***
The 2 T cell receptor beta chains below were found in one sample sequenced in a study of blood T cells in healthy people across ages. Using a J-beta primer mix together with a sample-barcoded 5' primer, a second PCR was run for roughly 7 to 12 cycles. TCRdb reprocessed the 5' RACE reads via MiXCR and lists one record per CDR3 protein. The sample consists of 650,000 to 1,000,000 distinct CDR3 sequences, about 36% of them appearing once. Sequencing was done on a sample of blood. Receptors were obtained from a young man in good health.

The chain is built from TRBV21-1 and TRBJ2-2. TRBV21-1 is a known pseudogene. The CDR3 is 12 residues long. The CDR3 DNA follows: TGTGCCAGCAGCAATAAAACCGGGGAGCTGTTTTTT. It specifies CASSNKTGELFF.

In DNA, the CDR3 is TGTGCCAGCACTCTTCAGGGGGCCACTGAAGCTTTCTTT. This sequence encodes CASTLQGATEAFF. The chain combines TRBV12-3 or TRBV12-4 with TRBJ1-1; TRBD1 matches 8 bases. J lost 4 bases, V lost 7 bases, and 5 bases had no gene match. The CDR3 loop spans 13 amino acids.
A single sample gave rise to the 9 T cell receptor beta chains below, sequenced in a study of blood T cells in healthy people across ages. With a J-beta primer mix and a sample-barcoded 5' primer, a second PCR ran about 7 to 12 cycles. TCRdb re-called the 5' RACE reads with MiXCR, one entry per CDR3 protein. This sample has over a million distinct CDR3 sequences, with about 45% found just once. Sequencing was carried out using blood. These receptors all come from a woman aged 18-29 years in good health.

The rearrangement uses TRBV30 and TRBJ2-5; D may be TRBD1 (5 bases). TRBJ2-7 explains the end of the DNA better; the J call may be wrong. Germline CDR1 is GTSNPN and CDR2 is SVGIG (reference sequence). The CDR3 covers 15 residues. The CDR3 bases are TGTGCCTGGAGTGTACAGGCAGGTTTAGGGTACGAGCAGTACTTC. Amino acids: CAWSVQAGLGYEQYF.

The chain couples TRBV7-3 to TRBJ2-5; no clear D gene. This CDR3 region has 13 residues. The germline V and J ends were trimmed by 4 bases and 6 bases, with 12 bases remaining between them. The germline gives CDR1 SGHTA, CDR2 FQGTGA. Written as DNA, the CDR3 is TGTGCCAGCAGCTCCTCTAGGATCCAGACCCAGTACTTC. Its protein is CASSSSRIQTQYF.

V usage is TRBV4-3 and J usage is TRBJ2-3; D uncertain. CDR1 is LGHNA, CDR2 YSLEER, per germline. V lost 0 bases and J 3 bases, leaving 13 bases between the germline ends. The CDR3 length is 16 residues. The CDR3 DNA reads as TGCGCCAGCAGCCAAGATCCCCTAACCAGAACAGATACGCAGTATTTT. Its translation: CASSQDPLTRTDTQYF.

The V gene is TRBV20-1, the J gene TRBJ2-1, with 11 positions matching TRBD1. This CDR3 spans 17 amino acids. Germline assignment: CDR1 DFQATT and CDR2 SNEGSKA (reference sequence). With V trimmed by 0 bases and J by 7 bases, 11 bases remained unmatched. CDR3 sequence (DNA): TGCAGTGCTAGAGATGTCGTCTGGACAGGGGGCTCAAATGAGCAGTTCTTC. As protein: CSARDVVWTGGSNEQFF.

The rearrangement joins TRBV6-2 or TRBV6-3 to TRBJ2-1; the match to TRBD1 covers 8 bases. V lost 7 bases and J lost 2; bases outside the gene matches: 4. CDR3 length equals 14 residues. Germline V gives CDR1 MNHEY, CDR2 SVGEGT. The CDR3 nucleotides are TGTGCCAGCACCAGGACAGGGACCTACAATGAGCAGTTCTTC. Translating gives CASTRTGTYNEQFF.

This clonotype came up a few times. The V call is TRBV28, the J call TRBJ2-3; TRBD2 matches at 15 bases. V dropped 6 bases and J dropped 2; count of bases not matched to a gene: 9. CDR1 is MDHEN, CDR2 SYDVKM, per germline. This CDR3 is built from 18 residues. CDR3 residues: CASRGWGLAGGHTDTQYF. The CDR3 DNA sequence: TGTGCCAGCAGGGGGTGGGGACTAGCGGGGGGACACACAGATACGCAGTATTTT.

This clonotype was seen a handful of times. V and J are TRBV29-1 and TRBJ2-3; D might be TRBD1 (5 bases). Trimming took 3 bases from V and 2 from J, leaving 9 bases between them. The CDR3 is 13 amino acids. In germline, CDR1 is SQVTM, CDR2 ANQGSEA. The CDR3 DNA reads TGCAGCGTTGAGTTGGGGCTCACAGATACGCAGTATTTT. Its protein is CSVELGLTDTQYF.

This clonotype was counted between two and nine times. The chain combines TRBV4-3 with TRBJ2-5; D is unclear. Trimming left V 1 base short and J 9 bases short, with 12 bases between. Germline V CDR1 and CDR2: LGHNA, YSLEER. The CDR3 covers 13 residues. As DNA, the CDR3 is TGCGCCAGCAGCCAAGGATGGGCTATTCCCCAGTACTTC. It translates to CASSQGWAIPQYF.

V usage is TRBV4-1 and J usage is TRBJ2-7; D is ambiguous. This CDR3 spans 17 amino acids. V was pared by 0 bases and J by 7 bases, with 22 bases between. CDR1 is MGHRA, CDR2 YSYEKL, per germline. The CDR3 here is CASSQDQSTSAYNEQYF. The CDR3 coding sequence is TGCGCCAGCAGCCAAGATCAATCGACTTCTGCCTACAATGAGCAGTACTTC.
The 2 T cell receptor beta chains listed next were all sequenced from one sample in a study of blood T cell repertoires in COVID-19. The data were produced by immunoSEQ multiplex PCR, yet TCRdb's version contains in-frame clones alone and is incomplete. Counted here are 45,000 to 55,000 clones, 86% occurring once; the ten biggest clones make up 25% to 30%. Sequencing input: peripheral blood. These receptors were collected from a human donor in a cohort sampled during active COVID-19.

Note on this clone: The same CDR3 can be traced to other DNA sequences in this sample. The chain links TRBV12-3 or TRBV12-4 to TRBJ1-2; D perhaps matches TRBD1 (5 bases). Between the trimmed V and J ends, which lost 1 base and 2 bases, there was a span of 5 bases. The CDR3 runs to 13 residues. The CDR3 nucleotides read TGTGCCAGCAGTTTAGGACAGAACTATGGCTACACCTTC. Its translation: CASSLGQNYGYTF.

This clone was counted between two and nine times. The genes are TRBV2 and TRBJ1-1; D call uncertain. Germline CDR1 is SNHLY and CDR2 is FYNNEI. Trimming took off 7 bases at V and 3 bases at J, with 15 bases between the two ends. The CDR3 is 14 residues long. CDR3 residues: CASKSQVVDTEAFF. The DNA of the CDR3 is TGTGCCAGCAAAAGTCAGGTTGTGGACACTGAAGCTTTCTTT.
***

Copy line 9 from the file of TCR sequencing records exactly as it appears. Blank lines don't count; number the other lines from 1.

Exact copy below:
The rearrangement joins TRBV6-2 or TRBV6-3 to TRBJ2-1; the match to TRBD1 covers 8 bases. V lost 7 bases and J lost 2; bases outside the gene matches: 4. CDR3 length equals 14 residues. Germline V gives CDR1 MNHEY, CDR2 SVGEGT. The CDR3 nucleotides are TGTGCCAGCACCAGGACAGGGACCTACAATGAGCAGTTCTTC. Translating gives CASTRTGTYNEQFF.